Independent commission says it is still investigating sexual abuse allegations against WHO aid workers that led to unwanted pregnancies during Ebola outbreak in DR Congo

An independent commission investigating sexual abuse allegations against aid workers, including from the World Health Organization, during the 10th Ebola Virus Disease Outbreak in the Provinces of North Kivu and Ituri, in the Republic of Democratic Republic of Congo (DRC), said in a statement on Tuesday that it is still at work and has given itself August 31, 2021, as deadline.

“The investigations of the Independent Commission on sexual abuse and exploitation allegations during the response to the 10th Ebola Virus Disease Outbreak in the Provinces of North Kivu and Ituri, in the Republic of Democratic Republic of Congo (DRC), are ongoing,” the commission said.

It added that the review team began its investigations on May 3, 2021, with the deployment of investigators specialized in sexual exploitation and abuse issues, in witness and victim protection issues as well as in psychosocial issues.

The field investigations are taking place in the towns of Goma, Beni, Bunia and Butembo.

“Upon its arrival in the field, the review team undertook all necessary steps at the level of United Nations agencies and local partners to achieve proper execution of its mission,” read the statement. “The Independent Commission remains determined to carry out its mandate and to finalize its work within the agreed deadline of August 31, 2021, despite the difficult context linked to the consequences of the Nyiragongo volcanic eruption in Goma, to the resurgence of the coronavirus in the region as well as the recent wave of terrorist attacks in the city of Beni.”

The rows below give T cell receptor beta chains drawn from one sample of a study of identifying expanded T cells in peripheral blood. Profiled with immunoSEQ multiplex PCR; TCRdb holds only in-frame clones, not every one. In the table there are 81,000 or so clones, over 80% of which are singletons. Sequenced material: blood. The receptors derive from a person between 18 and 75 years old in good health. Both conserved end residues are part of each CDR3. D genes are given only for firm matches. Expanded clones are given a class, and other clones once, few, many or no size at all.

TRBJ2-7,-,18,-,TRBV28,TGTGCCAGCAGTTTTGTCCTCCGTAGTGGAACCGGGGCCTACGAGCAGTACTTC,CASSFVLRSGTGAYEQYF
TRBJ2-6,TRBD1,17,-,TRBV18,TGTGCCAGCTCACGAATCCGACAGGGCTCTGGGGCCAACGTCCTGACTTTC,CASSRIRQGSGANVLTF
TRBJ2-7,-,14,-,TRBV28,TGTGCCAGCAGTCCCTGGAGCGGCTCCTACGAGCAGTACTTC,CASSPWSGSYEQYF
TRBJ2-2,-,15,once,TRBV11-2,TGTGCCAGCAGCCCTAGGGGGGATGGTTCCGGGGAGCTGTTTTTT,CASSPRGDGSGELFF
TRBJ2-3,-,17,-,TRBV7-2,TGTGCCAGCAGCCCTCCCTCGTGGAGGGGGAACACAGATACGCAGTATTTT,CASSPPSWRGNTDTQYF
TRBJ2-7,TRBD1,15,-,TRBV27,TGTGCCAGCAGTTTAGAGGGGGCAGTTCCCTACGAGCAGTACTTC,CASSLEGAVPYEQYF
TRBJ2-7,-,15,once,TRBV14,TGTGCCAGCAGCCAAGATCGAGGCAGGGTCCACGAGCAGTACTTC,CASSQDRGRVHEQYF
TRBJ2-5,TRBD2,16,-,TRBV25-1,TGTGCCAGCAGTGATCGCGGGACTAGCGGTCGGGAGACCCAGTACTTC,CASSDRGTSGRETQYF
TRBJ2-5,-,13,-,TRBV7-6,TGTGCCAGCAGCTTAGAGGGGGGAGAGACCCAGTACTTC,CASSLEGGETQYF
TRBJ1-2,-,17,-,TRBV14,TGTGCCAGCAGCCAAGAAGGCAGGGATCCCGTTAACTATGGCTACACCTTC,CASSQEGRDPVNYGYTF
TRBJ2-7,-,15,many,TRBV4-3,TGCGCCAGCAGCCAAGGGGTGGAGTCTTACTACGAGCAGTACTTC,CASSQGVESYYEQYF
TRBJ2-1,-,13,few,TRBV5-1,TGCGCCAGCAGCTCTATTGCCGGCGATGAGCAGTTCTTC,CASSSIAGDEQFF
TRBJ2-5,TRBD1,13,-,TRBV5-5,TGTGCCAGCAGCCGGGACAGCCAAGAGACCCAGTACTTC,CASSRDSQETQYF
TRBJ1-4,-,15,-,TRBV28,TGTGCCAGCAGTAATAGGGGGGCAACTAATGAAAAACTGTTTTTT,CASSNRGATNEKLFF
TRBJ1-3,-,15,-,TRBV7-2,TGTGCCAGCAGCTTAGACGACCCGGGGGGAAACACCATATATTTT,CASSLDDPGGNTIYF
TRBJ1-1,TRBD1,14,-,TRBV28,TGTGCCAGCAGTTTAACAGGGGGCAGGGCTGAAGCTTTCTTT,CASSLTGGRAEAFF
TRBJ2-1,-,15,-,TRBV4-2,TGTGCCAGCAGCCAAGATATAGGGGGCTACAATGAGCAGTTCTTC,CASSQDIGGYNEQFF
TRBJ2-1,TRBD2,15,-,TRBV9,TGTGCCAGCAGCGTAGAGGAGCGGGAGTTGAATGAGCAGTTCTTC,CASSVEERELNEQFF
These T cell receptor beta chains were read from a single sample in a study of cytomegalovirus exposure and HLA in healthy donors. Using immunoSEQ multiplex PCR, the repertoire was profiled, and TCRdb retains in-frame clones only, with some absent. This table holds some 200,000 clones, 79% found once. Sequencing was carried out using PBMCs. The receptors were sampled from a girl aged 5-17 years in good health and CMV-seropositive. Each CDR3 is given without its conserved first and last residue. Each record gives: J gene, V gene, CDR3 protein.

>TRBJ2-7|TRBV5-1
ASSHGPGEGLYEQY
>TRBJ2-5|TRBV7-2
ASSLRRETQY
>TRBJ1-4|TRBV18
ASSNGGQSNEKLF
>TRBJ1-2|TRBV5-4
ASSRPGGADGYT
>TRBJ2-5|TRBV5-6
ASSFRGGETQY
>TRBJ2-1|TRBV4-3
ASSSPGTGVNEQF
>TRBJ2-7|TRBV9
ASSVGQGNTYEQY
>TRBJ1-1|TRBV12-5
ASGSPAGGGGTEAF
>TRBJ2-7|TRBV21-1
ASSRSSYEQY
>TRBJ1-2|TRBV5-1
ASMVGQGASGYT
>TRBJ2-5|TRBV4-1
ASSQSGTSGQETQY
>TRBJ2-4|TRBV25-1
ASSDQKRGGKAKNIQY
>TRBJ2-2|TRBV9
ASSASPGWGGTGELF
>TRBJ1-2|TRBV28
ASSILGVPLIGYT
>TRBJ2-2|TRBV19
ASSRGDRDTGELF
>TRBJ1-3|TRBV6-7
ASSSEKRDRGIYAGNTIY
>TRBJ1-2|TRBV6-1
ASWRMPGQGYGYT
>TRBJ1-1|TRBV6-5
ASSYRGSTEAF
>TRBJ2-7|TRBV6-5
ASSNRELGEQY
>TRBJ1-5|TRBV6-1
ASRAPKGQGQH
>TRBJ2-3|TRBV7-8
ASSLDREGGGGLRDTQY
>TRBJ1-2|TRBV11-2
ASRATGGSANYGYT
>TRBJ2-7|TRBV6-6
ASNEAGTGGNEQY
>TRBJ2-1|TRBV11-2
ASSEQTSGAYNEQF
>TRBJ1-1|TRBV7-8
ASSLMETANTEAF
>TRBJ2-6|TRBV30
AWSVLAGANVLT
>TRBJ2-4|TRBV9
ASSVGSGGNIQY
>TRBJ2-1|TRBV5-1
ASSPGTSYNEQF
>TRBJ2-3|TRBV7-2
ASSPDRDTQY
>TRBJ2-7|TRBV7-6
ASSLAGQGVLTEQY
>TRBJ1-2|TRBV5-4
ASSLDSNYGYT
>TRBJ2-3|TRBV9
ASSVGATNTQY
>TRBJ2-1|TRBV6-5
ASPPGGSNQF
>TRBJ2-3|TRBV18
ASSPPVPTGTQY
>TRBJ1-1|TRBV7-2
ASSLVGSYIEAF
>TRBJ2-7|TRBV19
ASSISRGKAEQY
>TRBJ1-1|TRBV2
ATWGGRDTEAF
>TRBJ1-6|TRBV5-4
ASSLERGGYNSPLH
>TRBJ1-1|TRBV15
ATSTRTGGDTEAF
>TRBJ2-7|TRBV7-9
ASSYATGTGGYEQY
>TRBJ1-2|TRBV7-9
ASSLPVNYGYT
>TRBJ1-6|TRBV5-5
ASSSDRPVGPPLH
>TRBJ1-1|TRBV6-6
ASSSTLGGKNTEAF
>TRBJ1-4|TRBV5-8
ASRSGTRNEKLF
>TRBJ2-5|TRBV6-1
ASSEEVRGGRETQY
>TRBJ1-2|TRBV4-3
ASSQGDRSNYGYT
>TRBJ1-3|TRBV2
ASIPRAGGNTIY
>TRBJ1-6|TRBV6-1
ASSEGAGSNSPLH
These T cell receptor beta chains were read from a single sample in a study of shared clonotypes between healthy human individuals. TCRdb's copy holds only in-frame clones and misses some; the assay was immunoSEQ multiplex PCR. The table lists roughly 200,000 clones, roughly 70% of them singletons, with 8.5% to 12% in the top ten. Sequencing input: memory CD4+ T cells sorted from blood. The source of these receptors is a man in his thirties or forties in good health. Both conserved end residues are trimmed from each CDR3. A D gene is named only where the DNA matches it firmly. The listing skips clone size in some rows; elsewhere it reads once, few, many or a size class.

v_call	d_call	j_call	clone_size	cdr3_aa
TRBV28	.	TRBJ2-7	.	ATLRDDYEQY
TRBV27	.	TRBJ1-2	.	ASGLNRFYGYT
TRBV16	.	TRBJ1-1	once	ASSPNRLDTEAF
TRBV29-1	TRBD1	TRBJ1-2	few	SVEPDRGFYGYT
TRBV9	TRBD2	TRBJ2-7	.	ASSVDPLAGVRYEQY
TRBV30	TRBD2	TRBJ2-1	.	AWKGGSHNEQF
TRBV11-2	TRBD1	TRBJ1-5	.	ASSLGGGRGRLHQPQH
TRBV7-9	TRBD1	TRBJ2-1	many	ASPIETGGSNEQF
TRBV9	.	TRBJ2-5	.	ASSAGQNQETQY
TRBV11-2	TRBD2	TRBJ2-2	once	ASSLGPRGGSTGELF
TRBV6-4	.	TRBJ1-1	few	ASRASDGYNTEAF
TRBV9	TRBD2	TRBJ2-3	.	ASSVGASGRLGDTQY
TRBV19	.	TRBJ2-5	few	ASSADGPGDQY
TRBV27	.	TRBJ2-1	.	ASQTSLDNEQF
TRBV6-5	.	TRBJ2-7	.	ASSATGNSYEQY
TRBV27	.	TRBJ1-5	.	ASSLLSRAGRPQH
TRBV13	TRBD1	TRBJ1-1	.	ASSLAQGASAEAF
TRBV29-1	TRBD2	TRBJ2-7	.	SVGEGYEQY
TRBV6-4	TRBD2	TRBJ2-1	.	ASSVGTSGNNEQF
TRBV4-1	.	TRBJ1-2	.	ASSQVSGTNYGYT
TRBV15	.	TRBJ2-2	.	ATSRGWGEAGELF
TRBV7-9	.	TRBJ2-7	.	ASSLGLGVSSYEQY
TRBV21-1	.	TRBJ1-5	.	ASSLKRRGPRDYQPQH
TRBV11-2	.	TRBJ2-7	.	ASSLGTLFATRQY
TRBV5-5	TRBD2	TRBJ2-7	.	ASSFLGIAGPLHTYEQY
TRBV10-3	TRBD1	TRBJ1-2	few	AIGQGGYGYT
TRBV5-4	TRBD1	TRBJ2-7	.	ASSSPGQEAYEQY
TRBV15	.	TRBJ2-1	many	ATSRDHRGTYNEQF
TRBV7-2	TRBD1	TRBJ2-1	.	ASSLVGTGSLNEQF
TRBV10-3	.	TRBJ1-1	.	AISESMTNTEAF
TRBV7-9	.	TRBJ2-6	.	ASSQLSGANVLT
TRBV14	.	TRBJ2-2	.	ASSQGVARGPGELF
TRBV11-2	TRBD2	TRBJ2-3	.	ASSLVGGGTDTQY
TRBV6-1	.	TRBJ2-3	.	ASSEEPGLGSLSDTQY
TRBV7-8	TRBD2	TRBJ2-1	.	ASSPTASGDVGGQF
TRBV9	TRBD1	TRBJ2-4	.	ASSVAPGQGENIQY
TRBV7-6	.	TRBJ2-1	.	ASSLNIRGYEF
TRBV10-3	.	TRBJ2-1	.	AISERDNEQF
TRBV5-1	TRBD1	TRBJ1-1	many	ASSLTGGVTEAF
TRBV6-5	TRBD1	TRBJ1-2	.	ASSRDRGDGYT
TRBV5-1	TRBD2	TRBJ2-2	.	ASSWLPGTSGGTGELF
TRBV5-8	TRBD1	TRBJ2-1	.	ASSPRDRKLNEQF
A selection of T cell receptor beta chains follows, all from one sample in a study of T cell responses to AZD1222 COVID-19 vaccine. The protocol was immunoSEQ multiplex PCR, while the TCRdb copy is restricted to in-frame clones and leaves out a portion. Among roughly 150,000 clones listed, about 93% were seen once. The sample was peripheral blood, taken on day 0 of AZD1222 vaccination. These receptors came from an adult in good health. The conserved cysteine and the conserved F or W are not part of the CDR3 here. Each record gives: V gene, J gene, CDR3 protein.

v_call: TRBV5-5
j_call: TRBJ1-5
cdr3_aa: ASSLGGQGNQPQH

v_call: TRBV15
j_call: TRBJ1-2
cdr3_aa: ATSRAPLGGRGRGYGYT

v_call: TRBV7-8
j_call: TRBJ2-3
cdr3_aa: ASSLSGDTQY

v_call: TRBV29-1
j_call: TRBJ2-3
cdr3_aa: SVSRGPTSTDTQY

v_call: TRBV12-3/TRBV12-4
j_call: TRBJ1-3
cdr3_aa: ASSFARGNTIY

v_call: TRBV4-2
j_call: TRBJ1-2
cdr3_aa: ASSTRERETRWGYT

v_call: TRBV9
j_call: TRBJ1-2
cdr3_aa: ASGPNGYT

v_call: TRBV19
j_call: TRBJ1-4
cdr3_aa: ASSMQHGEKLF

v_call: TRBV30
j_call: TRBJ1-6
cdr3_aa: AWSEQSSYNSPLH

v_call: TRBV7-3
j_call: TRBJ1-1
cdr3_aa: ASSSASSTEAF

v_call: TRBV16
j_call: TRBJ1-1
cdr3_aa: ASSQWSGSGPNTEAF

At least 22 women have said they were sexually exploited or abused by male aid workers responding to an Ebola crisis in eastern Democratic Republic of the Congo. The abuses included rape that led to unwanted pregnancies.

The women said the men offered them jobs in exchange for sex and identified themselves as working for major aid organizations, including from the WHO.

At least 14 of those claims mentioned the World Health Organization. A total of seven organizations were named.

Butembo where the allegations centered on is a major trading city that was the epicenter of the 2018-2020 outbreak of Ebola. At least 2,200 lives were lost.

Chief White House Correspondent for

Simon Ateba is Chief White House Correspondent for Today News Africa. Simon covers President Joe Biden, Vice President Kamala Harris, the U.S. government, the United Nations, the International Monetary Fund, the World Bank and other financial and international institutions in Washington D.C. and New York City.

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